Remove Tough Vinyl Flooring Stains
Clean up problem stains faster and easier with these expert tips.
If your vinyl floor has tough stains or scuffs that don't come up with ordinary cleaning, it's time to break out the chemicals. Here's a rundown of what to use and where to use it
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Remove tough stains from vinyl flooring
If you’re wondering how to get paint off vinyl floor or how to remove another type of stain from vinyl floor, look no further! Sheet vinyl “resilient” flooring is so easy to clean that it may never require anything beyond damp mopping with a cleaner intended for vinyl floors. But if your floor has marks or stains that still won’t come off, you can use stronger stuff. Although the methods described here won’t harm most vinyl floors, we strongly recommend that you test them in a closet or on a section of flooring that’s hidden by furniture. Use white rags only; chemicals that dissolve stains can also make fabric colors bleed and stain your floor.
Isopropyl alcohol, sold as a disinfectant at drugstores, is a mild solvent. It’s the best cleaner for heel marks and works on other tough stains too. You can also use lighter fluid or mineral spirits. Remember that all these products are flammable; turn off any nearby pilot lights and hang rags out to dry before throwing them away.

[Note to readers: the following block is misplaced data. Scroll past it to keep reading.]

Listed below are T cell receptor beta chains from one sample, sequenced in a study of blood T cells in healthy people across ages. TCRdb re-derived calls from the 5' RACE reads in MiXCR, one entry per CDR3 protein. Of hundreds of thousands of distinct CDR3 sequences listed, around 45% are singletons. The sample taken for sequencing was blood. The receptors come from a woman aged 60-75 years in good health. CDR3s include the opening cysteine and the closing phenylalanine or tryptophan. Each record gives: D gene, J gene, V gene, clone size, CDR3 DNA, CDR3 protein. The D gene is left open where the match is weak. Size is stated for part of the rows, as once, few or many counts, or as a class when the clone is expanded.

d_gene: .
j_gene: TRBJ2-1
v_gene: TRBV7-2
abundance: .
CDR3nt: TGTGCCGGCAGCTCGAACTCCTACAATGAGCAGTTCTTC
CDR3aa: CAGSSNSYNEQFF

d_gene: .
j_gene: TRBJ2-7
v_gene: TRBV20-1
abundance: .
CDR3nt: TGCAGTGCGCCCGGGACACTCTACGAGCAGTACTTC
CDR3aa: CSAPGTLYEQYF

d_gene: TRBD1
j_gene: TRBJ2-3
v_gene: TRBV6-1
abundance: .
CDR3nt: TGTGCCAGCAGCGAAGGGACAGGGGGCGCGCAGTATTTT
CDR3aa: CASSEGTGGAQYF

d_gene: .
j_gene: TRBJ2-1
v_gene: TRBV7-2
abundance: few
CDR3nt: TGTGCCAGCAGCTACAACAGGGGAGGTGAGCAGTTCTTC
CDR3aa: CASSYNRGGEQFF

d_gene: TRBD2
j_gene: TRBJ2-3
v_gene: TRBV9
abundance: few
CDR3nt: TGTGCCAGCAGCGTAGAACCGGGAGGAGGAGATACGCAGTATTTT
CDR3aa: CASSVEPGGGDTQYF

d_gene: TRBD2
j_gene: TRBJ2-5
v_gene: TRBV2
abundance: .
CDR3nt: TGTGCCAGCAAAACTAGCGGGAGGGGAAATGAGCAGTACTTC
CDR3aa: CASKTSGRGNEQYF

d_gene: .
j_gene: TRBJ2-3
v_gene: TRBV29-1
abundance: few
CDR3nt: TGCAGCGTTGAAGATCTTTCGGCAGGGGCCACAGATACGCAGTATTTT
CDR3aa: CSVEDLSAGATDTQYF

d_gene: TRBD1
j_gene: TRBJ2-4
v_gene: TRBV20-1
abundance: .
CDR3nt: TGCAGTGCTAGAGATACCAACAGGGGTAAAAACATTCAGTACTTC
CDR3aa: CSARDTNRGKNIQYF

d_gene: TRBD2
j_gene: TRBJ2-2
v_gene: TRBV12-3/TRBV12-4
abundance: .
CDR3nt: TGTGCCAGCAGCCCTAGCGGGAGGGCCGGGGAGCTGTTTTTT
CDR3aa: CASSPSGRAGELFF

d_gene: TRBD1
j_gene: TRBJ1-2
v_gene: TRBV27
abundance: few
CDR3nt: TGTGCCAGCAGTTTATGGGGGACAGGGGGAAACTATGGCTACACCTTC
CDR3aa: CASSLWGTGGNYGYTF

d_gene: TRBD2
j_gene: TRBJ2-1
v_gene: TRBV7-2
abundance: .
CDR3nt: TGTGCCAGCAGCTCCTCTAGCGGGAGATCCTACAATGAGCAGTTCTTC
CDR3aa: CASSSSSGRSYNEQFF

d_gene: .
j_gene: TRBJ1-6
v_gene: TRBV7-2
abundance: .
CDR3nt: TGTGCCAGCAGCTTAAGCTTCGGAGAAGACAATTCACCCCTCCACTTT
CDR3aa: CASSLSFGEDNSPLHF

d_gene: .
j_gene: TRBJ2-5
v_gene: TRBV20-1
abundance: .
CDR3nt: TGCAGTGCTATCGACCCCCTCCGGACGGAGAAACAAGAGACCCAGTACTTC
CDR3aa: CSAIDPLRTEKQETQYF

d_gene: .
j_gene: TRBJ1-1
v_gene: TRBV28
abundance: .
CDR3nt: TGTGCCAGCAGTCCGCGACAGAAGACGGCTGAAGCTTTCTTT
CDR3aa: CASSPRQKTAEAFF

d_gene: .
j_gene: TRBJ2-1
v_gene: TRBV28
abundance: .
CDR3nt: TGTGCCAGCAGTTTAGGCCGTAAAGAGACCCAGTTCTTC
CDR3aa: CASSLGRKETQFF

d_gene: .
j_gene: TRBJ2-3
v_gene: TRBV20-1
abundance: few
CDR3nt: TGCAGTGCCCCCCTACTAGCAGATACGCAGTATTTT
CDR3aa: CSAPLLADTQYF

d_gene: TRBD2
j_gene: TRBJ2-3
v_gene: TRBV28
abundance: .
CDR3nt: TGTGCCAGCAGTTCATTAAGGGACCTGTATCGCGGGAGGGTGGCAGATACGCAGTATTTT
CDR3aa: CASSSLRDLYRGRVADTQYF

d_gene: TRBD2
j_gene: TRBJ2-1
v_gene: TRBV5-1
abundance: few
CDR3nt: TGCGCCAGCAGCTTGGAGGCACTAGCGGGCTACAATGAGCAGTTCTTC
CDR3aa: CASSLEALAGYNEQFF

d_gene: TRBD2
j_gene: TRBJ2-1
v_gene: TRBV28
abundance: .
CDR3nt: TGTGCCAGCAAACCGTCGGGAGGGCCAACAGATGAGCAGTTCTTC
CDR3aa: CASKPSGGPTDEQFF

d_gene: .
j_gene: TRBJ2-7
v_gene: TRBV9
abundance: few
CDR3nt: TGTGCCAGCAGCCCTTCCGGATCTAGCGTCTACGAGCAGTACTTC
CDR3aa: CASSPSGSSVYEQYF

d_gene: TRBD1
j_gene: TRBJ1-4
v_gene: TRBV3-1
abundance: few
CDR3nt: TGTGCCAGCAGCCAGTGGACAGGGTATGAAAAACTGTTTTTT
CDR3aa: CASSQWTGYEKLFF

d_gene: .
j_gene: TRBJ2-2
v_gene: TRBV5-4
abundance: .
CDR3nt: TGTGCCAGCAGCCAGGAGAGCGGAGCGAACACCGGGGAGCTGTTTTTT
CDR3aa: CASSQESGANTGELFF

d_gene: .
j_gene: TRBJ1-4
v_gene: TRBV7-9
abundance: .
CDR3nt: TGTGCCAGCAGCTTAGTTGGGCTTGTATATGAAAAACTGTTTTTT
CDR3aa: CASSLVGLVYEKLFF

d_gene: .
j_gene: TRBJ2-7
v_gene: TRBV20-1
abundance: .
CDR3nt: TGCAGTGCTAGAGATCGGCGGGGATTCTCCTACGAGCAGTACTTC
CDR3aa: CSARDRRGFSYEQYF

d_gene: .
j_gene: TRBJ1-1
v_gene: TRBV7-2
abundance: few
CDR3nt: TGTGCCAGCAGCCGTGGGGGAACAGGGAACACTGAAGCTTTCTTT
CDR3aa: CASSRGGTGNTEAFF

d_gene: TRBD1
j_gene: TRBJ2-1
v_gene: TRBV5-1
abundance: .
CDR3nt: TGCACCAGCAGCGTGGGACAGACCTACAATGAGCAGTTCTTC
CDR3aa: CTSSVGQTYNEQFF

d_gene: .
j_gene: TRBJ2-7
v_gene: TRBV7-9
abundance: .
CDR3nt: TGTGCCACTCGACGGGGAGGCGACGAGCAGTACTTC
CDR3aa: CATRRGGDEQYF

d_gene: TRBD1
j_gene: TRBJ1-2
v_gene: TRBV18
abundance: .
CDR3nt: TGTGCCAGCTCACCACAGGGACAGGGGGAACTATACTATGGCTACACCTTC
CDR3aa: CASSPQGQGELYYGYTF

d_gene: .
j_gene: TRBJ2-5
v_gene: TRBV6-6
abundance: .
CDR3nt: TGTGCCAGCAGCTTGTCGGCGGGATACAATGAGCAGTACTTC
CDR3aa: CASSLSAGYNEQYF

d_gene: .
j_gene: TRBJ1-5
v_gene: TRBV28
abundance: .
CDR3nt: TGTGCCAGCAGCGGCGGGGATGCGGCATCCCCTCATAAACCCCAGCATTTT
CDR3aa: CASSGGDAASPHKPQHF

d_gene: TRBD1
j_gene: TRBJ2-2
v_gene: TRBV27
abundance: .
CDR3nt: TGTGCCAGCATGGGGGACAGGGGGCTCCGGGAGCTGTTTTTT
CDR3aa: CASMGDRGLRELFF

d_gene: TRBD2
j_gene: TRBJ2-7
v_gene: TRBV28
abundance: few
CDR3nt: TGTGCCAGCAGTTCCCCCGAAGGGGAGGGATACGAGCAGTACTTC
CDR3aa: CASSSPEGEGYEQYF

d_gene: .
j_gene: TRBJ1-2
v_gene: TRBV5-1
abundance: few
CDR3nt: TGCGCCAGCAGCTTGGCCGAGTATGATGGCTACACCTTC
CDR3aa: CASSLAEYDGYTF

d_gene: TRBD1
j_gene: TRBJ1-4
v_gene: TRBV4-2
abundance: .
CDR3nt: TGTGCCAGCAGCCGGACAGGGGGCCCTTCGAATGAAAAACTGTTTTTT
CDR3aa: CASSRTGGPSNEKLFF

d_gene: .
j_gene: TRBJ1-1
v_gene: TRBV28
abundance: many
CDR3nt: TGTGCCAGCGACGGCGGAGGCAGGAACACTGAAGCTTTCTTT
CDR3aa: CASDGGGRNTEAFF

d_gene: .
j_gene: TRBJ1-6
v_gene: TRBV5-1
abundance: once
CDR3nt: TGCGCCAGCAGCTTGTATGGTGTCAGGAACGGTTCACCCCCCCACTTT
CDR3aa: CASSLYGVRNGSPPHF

Bleach will often erase stains left by liquids like fruit juices, tomato sauce and wine. Mix one part household bleach with four parts water, soak a rag in it and lay the rag over the stain. Bleach works slowly; you may have to leave the rag in place for an hour or so.
Oxalic acid is the solution for stubborn rust stains. It’s often labeled “wood bleach”—but not all wood bleach contains oxalic acid, so check the label. Most paint stores and some hardware stores carry oxalic acid. If the stain won’t rub off, wet a rag with the acid solution and lay it over the stain for 10 minutes. If the stain remains, rewet the rag and repeat. When that’s done, rinse the floor with clean water.
Required Tools for this Project
Have the necessary tools for this DIY project lined up before you start—you’ll save time and frustration.
You’ll also need rubber gloves and a sponge
Required Materials for this Project
Avoid last-minute shopping trips by having all your materials ready ahead of time. Here’s a list.